Mission worker buried among people he loved in Argentina

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Mission worker buried among people he loved in Argentina 8/19/2010

Richard Friesen

FORMOSA, Argentina (Mennonite Mission Network) – Richard Friesen spent hundreds of hours in hospitals in and around Formosa, Argentina, sharing God’s comfort and love. That love and care returned to him in his last days.

Friesen, 66, died in one of those hospitals on August 11, 2010, and was buried in a Toba (an indigenous ethnic group) cemetery in San Carlos two days later.

Although Richard and Ruth Anne Friesen went to Argentina in 2004 primarily to coordinate the revision of the Toba New Testament, the couple made twice weekly hospital visits a priority. Patients, their family members and medical personnel were touched by the Friesens’ compassion in the face of great suffering, said Gretchen Kingsley, coworker on the Mennonite team in the Chaco.

After a visitation service in the Friesen home the night after Richard’s death, his body was transported four hours to the San Carlos community for the funeral and burial on August 13. Community leaders joined church leaders in standing around Friesen’s casket to show how honored they were with Ruth Anne’s choice that Richard be buried among the people he loved so deeply.

“We are happy to provide the place for Richard’s body to rest. He was a missionary and a man of God in our community,” said Rafael Mansilla, leader of the Toba New Testament revision team and Toba chief and church leader.

Aurelio Charole, pastor of the San Carlos congregation, took John 14 as the text for Friesen’s funeral sermon, emphasizing that in heaven Richard was joining his family members – his missionary parents and grandparents – who had demonstrated to Richard how to walk in the way, the truth and the life.

“We are all eager to be reunited with our ancestors in the place where we see Jesus,” Charole said.

Ruth Anne Friesen spoke about how Jesus was the cornerstone in the Friesens’ marriage and ministry, using Eph. 2:17-22, their wedding text. Richard died just a month before their 28th anniversary.

In keeping with the communitarian worldview of his people, Mansilla placed Friesen’s contribution in the context of 50 years of Mennonites walking alongside the indigenous peoples of the Argentine Chaco. He expressed great gratitude to Mennonites for the value they placed on Toba language, spirituality, and culture.

Friesen’s brothers, Delbert and Stanley, and Ruth Anne’s brother, Julius Belser, arrived in Formosa only hours before the visitation, representing the families in support of Ruth Anne.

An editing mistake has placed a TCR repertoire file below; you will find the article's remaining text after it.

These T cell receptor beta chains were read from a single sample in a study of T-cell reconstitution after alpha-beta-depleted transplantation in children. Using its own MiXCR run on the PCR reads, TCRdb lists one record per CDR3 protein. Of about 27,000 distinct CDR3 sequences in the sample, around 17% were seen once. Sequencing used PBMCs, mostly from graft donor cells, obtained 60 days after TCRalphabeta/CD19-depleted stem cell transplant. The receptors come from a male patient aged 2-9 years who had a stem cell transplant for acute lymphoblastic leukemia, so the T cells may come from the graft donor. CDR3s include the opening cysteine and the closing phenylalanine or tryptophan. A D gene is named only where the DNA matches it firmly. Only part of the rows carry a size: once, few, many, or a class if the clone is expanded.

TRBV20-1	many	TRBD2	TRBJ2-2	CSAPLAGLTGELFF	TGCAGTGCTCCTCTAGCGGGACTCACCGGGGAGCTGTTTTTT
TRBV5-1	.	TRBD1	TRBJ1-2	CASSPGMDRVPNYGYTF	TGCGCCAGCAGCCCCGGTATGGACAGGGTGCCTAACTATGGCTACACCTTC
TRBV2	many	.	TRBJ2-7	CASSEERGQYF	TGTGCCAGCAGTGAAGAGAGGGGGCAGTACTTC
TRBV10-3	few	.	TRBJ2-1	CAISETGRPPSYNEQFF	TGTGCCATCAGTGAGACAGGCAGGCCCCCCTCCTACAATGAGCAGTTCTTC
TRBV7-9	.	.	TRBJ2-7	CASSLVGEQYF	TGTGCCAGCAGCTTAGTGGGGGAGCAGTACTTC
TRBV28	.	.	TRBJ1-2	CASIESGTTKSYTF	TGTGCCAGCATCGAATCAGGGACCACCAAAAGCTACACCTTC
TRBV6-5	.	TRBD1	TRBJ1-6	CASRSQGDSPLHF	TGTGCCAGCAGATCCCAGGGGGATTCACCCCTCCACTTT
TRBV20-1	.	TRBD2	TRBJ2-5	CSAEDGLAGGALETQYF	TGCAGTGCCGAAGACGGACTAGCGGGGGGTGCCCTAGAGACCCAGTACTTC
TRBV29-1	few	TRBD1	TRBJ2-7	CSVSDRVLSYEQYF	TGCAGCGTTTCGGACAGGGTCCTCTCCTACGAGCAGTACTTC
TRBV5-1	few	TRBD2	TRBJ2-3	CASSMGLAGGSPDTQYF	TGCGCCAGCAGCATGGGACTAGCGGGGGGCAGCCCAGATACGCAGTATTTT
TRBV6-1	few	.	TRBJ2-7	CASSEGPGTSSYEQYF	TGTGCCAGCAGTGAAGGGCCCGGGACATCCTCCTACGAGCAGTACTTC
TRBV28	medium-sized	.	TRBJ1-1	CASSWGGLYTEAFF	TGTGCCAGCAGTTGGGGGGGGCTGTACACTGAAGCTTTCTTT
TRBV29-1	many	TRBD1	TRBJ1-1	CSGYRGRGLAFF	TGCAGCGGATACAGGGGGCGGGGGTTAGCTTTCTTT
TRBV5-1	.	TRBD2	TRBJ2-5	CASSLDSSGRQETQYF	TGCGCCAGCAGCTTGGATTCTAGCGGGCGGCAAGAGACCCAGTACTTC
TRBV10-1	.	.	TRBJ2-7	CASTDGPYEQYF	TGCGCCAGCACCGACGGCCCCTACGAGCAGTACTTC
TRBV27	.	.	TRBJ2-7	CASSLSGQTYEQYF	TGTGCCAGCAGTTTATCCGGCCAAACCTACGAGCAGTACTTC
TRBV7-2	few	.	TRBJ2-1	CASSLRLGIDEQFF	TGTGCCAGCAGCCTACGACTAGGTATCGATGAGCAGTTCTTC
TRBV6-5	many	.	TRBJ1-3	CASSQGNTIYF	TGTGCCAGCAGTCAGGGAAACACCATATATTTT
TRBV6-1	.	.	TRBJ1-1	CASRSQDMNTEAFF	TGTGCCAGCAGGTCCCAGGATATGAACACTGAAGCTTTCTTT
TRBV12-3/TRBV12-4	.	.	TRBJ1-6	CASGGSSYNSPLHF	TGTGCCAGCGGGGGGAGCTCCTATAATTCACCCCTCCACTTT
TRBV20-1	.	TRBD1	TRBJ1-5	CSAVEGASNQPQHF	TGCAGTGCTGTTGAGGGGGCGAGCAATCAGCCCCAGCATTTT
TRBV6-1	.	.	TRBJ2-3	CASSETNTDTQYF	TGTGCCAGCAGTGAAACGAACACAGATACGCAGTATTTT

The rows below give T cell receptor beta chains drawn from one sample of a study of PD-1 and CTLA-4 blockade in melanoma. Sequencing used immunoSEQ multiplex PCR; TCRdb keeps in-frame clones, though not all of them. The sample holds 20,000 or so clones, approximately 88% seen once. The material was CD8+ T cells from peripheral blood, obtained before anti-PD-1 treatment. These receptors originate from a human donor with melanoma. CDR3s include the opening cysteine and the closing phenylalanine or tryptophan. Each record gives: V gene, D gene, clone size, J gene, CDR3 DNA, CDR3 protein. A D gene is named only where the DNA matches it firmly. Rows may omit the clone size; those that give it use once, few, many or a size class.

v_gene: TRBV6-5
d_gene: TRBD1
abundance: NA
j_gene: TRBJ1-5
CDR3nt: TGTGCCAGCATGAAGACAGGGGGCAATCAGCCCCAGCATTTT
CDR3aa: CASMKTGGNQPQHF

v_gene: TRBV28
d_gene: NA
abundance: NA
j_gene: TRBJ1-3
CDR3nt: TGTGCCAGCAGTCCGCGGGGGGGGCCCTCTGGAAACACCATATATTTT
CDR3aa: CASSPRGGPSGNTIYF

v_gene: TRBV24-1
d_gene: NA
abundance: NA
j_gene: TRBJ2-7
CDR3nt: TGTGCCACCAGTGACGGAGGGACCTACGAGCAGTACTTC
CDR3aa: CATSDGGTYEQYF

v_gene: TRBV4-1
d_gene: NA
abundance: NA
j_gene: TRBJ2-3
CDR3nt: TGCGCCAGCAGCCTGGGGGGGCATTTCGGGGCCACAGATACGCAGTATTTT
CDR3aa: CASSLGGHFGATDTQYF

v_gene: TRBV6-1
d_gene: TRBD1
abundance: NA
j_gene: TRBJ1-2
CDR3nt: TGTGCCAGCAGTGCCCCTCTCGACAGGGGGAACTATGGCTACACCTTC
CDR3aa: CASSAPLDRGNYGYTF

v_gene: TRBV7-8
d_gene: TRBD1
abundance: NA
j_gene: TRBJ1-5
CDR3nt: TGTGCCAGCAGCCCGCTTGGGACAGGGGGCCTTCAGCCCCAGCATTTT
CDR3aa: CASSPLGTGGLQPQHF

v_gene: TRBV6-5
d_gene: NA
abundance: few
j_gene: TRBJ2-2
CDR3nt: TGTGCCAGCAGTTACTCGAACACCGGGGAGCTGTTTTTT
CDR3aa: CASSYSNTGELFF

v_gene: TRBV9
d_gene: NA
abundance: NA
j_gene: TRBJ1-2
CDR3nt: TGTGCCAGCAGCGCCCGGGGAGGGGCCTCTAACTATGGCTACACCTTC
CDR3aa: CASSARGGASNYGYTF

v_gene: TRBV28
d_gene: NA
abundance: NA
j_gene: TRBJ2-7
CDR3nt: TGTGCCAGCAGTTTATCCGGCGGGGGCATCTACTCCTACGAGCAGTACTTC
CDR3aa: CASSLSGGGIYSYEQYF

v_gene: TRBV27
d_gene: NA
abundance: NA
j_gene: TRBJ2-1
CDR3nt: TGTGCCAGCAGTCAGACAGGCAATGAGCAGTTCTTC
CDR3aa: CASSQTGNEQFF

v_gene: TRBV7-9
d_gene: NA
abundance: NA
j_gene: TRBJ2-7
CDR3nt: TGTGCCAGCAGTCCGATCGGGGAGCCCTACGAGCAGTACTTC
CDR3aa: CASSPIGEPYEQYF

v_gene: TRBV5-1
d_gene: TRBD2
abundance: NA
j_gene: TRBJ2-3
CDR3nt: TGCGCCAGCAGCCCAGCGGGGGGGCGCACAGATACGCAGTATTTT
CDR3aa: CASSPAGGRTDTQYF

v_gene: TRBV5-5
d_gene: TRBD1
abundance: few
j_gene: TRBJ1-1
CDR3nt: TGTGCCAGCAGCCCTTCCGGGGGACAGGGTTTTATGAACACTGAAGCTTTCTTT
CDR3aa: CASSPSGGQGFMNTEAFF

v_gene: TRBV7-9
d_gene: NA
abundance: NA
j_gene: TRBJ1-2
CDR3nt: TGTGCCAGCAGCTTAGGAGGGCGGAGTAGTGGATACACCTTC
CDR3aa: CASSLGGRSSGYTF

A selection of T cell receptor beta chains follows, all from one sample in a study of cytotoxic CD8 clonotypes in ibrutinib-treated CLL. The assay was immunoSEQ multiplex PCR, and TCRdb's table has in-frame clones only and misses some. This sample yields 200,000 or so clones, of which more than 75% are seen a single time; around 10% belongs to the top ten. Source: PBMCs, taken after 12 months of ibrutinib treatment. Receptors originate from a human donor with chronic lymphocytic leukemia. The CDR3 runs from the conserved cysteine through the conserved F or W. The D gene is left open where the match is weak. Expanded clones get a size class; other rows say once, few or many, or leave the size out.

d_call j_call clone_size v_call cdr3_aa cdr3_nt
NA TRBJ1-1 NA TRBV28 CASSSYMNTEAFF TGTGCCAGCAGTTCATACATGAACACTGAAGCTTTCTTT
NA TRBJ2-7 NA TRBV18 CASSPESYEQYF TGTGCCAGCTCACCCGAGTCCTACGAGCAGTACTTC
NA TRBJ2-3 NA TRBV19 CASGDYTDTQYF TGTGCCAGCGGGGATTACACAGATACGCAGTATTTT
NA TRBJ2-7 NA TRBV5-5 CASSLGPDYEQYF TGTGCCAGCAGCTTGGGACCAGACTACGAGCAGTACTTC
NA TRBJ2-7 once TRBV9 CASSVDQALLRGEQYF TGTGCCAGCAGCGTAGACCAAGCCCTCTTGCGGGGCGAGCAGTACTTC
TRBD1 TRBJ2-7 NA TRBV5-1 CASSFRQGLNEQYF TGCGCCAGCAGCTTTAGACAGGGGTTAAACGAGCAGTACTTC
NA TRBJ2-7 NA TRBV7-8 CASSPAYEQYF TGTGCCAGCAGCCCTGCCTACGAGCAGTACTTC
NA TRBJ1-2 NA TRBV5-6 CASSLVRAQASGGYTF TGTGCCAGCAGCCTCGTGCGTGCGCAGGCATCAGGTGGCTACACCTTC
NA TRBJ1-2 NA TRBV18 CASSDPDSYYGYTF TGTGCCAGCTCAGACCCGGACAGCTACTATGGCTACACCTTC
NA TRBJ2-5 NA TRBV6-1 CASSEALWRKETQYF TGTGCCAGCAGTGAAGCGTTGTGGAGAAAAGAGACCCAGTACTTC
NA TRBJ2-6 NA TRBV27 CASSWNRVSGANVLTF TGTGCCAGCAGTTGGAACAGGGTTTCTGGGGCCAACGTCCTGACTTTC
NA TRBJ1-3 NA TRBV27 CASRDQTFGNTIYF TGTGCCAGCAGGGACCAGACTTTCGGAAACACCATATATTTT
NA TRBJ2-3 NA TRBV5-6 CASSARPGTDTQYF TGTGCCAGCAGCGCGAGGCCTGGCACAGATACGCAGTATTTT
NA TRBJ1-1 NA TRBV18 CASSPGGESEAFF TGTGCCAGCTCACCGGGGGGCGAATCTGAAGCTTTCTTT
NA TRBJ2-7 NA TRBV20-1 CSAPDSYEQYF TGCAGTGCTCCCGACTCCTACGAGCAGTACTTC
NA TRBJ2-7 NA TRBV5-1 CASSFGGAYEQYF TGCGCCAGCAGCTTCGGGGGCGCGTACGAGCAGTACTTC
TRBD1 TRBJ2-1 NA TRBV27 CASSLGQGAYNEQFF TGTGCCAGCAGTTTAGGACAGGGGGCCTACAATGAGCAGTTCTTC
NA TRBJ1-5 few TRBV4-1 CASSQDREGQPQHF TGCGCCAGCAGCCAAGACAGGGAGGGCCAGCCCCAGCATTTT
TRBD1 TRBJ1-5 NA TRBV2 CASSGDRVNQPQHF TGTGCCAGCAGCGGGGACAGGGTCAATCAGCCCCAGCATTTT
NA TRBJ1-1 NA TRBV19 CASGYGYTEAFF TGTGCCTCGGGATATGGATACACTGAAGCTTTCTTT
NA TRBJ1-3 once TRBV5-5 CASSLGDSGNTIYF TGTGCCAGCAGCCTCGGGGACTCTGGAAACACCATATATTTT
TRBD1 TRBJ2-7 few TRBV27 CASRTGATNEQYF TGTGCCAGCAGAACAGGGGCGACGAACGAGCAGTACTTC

Stanley Friesen said that Richard’s burial alongside the people he worked with was consistent with his life and ministry. Belser spoke as a representative of a dominant culture and expressed sorrow for the ways “my culture has oppressed indigenous people”. He also affirmed Richard Friesen’s decision to follow Jesus in being numbered among the marginalized of the world.

In 2004, as Friesen prepared for his most recent ministry, he wrote, “My goal is to come to love my Toba brothers and sisters and to be loved and accepted by them.”

That love was evident as many of those who filed past Friesen’s casket touched him tenderly on the forehead.

In the graveside service that followed the funeral, Juan Aguirre, a Toba church leader from Formosa, said, “When any respected person dies, we don’t want to bury their history with them. We can choose to carry on Richard’s story that was part of God’s project. It becomes the task of the living to continue this story so it doesn’t die.”

Linda Shelly, Mennonite Mission Network director for Latin America, traveled to Formosa this week. She expressed appreciation for Friesen’s strong linguistic abilities that facilitated two major publications that will enhance Toba churches’ biblical understanding; the revision of the Toba New Testament and a New Testament study guide. Both projects have been completed and are awaiting publication by the Argentine Bible Society.

“These contributions will live on in the Toba churches, along with the testimony of Richard’s life and death among them,” Shelly said.

Son and grandson of Mennonite missionaries in India, Charles Richard Friesen was born in Dhamtari, India on Feb. 25, 1944 to Genevieve and John Friesen, who served with Mennonite Board of Missions, a predecessor agency of Mennonite Mission Network. He graduated from Hesston (Kan.) College in 1964, Goshen (Ind.) College in 1966, and Associated Mennonite Biblical Seminary in 1970, before serving with MBM in Santa Rosa, La Pampa, Argentina from 1971-72.

After his marriage to Ruth Anne Belser in 1982, they served with the Overground Railroad, Jubilee Partners and Mennonite Central Committee. From 1983 – 1992, the Friesens worked along the south Texas border area, interviewing war refugees for asylum in Canada and the USA. The next four years, they ministred among indigenous people as part of a Mennonite Central Committee team in Guatemala.

The Friesens joined Plow Creek Mennonite Church and Fellowship in Tiskilwa, IL, working on the farm. They also taught English as a Second Language at a nearby school.

Friesen was preceded in death by his parents. He is survived by his wife, Ruth Anne; and four brothers – Stanley, Weldon, Delbert, and William.

A memorial service is being planned at Reba Place Church in Evanston, Ill. on Sept. 5.

Contributed by Lynda Hollinger-Janzen MMN from this link